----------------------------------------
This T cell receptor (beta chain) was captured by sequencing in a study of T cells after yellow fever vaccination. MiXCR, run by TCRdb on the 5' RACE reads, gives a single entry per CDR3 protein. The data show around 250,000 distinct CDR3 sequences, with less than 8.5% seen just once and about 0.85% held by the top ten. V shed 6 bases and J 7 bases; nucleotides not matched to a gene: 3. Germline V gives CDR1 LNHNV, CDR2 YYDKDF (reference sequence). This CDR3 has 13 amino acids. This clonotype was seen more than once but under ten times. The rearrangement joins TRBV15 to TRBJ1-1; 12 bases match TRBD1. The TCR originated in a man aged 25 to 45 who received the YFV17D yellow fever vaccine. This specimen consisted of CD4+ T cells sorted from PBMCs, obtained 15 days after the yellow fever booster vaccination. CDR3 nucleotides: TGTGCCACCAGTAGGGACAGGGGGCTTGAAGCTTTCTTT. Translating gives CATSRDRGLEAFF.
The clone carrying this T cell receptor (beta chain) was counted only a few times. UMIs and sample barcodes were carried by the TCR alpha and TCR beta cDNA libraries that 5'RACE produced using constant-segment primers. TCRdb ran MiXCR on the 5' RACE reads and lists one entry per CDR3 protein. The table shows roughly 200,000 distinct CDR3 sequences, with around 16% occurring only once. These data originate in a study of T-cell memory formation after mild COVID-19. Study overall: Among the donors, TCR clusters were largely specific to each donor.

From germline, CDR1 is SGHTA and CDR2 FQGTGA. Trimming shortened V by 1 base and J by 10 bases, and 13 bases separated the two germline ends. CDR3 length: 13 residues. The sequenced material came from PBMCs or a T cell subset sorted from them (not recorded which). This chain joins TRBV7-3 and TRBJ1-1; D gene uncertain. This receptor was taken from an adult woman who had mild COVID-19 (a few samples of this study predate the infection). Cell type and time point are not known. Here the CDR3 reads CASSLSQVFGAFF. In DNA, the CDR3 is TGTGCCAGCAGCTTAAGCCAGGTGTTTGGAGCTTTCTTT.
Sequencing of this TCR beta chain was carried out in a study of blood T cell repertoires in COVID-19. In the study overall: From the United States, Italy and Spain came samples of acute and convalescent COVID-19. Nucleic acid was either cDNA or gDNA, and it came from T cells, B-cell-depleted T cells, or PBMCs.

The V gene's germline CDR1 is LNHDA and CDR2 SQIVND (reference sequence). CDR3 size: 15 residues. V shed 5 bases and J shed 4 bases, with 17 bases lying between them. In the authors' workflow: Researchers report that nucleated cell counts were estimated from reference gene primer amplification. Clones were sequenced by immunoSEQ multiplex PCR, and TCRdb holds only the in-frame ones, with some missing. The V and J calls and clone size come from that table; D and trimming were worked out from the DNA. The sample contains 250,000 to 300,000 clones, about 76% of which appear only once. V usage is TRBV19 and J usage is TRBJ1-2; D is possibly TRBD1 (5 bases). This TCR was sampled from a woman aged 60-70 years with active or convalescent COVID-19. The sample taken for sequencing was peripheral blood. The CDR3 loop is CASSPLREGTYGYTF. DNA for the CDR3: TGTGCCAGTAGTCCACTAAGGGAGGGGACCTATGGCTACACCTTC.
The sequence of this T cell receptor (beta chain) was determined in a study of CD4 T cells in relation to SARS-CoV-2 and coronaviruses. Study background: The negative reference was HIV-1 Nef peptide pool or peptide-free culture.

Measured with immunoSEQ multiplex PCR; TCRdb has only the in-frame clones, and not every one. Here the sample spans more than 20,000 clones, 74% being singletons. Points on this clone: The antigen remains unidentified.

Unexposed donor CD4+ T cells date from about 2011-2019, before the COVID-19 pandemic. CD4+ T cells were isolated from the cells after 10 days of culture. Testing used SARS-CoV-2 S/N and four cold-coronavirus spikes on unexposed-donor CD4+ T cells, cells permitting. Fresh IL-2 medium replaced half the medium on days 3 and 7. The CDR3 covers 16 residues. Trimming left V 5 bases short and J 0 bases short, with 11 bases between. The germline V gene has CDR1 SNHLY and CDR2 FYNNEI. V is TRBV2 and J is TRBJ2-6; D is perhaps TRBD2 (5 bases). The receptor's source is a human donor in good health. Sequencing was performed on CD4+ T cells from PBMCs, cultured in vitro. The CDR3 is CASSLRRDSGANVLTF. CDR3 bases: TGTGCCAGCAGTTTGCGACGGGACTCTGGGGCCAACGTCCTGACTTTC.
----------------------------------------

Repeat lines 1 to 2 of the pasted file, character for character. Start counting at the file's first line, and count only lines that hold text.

This T cell receptor (beta chain) was captured by sequencing in a study of T cells after yellow fever vaccination. MiXCR, run by TCRdb on the 5' RACE reads, gives a single entry per CDR3 protein. The data show around 250,000 distinct CDR3 sequences, with less than 8.5% seen just once and about 0.85% held by the top ten. V shed 6 bases and J 7 bases; nucleotides not matched to a gene: 3. Germline V gives CDR1 LNHNV, CDR2 YYDKDF (reference sequence). This CDR3 has 13 amino acids. This clonotype was seen more than once but under ten times. The rearrangement joins TRBV15 to TRBJ1-1; 12 bases match TRBD1. The TCR originated in a man aged 25 to 45 who received the YFV17D yellow fever vaccine. This specimen consisted of CD4+ T cells sorted from PBMCs, obtained 15 days after the yellow fever booster vaccination. CDR3 nucleotides: TGTGCCACCAGTAGGGACAGGGGGCTTGAAGCTTTCTTT. Translating gives CATSRDRGLEAFF.
The clone carrying this T cell receptor (beta chain) was counted only a few times. UMIs and sample barcodes were carried by the TCR alpha and TCR beta cDNA libraries that 5'RACE produced using constant-segment primers. TCRdb ran MiXCR on the 5' RACE reads and lists one entry per CDR3 protein. The table shows roughly 200,000 distinct CDR3 sequences, with around 16% occurring only once. These data originate in a study of T-cell memory formation after mild COVID-19. Study overall: Among the donors, TCR clusters were largely specific to each donor.